par Klopfert, Frédéric ;Mortehan, Olivier ;Joachain, Hélène
Organisme financeur Engie-Electrabel
Publication Publié, 2017-08-17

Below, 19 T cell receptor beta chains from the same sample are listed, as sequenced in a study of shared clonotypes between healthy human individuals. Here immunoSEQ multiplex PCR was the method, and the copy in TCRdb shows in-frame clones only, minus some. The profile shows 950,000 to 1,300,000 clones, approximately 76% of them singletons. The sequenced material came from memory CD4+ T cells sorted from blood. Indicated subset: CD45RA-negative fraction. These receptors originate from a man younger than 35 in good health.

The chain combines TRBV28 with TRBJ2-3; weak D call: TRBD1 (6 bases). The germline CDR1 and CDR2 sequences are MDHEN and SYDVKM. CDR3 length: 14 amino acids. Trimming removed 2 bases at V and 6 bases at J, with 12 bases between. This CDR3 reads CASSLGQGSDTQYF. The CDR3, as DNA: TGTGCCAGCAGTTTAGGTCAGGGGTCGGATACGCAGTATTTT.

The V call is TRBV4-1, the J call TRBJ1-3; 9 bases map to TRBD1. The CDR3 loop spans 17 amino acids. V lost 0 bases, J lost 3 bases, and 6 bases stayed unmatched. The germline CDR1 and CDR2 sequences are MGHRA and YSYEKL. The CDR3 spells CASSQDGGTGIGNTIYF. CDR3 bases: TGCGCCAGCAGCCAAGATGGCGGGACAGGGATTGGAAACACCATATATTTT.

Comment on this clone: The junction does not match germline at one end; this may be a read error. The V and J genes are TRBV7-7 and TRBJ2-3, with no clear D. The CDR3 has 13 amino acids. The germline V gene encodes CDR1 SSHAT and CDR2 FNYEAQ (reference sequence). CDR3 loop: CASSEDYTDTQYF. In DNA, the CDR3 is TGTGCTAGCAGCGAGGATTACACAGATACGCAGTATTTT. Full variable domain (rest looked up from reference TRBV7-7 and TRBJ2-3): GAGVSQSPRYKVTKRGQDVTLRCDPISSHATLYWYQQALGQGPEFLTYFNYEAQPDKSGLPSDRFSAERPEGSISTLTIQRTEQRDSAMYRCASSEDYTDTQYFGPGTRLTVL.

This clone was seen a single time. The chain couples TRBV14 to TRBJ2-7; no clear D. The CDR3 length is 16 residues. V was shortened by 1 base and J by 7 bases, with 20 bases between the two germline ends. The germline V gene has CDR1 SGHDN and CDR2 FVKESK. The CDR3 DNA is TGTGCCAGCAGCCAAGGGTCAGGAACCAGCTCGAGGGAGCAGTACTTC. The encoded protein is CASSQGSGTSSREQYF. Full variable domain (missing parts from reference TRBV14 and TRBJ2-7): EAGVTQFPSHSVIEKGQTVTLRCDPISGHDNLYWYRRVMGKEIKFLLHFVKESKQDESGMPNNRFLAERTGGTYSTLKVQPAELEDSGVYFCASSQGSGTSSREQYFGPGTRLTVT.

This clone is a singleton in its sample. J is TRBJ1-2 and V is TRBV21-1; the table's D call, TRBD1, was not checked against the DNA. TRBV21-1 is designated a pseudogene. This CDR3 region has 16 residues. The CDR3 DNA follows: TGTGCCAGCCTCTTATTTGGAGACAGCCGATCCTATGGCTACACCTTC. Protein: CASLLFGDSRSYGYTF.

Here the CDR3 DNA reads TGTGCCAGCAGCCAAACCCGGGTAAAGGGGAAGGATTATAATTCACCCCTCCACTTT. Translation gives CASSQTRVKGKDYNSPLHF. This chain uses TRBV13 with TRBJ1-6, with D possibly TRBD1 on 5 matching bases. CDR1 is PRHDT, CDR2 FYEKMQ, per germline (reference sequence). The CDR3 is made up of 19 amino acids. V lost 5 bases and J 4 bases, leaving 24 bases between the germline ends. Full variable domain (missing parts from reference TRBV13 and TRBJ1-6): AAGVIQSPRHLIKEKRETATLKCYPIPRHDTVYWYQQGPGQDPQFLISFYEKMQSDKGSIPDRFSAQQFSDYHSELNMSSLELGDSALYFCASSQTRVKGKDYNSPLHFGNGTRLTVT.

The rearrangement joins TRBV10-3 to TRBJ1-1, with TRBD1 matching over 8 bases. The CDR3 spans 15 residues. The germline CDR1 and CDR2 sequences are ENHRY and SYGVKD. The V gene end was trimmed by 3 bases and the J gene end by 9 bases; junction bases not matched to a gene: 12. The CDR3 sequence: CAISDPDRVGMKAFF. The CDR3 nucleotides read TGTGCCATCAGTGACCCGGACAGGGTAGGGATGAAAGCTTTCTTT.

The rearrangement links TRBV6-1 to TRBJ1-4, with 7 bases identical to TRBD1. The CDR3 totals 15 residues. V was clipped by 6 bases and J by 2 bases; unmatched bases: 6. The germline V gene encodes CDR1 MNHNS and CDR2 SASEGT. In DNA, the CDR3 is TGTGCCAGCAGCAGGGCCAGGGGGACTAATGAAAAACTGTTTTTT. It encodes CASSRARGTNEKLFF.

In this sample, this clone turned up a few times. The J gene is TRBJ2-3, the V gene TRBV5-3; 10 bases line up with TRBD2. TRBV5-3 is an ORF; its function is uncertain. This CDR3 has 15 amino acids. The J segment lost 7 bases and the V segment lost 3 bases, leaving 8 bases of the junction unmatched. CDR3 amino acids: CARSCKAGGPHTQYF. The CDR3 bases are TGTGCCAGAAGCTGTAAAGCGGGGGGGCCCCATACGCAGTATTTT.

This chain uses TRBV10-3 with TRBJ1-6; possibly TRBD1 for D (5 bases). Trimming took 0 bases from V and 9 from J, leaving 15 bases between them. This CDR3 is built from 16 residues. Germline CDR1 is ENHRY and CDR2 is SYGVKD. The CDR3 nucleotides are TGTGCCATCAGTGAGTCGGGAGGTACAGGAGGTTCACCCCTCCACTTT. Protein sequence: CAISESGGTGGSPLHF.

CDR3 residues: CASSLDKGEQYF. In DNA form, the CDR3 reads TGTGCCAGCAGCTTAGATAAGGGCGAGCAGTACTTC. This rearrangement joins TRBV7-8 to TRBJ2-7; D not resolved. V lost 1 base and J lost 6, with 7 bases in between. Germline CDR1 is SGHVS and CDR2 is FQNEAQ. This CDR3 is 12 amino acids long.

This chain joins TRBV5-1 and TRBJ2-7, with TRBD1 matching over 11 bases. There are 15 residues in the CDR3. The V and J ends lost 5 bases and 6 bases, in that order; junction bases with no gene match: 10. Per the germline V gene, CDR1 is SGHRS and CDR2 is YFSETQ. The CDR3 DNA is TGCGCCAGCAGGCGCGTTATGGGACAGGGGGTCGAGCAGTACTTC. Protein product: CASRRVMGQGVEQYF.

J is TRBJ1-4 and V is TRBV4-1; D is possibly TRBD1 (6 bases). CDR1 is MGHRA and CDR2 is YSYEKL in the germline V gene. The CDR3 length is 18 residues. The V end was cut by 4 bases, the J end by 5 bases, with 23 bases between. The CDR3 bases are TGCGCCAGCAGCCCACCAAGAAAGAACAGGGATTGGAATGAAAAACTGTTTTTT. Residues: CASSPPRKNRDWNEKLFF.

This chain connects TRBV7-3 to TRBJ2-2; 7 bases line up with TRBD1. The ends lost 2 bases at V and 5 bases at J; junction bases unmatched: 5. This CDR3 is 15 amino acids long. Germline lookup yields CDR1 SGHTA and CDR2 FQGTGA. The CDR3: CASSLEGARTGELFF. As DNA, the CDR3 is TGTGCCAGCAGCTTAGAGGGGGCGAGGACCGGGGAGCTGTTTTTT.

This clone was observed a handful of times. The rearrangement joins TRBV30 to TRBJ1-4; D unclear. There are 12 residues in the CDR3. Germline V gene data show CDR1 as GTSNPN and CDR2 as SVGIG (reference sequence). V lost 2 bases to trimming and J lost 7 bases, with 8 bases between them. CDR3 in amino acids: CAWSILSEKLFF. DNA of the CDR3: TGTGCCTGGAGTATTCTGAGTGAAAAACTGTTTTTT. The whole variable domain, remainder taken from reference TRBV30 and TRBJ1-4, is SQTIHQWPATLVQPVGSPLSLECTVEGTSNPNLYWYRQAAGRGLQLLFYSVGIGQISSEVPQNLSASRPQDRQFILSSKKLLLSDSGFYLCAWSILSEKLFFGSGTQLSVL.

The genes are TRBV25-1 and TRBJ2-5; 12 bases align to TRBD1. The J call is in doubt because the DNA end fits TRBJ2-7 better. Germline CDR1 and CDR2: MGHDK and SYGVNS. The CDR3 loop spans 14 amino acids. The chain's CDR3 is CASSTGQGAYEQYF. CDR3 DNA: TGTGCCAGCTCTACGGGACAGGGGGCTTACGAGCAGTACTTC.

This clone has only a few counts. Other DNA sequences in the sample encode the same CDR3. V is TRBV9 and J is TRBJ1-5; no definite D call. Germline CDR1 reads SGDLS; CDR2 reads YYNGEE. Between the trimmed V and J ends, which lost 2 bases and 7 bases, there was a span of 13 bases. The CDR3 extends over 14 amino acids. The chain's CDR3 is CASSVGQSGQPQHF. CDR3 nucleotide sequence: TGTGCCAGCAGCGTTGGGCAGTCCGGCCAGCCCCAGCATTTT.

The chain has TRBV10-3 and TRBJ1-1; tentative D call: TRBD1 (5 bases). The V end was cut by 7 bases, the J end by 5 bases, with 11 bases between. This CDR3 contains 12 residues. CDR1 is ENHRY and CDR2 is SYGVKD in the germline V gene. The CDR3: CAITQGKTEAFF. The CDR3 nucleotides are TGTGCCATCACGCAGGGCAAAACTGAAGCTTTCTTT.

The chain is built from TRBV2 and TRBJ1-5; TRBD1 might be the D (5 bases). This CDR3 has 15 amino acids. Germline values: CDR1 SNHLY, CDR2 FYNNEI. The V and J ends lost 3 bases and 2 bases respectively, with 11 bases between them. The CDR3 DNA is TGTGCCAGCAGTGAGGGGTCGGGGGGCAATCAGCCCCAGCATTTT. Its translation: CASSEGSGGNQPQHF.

Résumé : Increasing the rate of renovation for the existing building stock is a crucial challenge for EU’s energy policy. The Smart City Block (SCB) project proposes an innovative answer to this challenge. The underlying hypothesis is that introducing a collective dimension to renovation could result in increasing rates of renovation while also impacting positively the efficiency of the renovation and the social ties within urban areas. The collective dimension considered is the city block in Brussels.The first part of this paper describes the theoretical part of the project that was necessary to develop an adapted methodology. It describes the SCB offering, Brussels segmentation and some results of surveys.The SCB offering shows that many different options can be proposed to the city block dwellers, ranging from a collective insulation, efficient heating systems and shared photovoltaics to collective kitchen garden in the inner space of the block, shared vehicles or shared spaces. This is especially relevant for Brussels where city blocks often have an inner space that could be used. Besides, the segmentation of Brussels based on city block characteristics offers a typology that can be further used to target specific environmental or social deficit.However, the collective dimension introduced in the project is challenging for western individualistic minds. In order to evaluate the acceptance of households, a survey was conducted on 4 city blocks in Brussels, representing over 450 households. It shows a clear willingness to investigate the concept further but only if concrete proposals with estimations of energy and financial savings are provided. Sharing space, equipment and activities was more positively accepted than what we initially expected. Although the attitude-behaviour gap must not be underestimated, this opening can be viewed as an evolution of lifestyles in some segments of the population. Governance and institutional arrangements are expected to play a critical role in supporting this evolution.The second part of the paper relates to the practical part of the research.Our selection process aimed at locating two types of city blocks: a “fuel poor” city block - where the inhabitants face comfort and energy cost difficulties – and a so-called “early adopter” city block – where inhabitants have a positive attitude for the SCB concept.In the “early adopter” city block, located in Uccle, brainstorming meetings and coelaboration meetings were held as to elaborate an SCB model, with the inhabitants and in accordance with their aspirations and needs. Different solutions, including district heating, shared photovoltaics, shared vehicles and collective insulation were modelled both technically and economically. Financing solutions were also proposed.In the “fuel poor” city block, located in Saint-Josse, we conducted a survey on the needs of inhabitants, commercial activities and owners (occupants or landlords). The need for increased energy efficiency is clearly expressed but we also identified the important barriers related to the ownership structure of the block.Prior to the conclusions and proposal for further research on this topic, a section is dedicated to a discussion on the methodology and the hypotheses used during this research.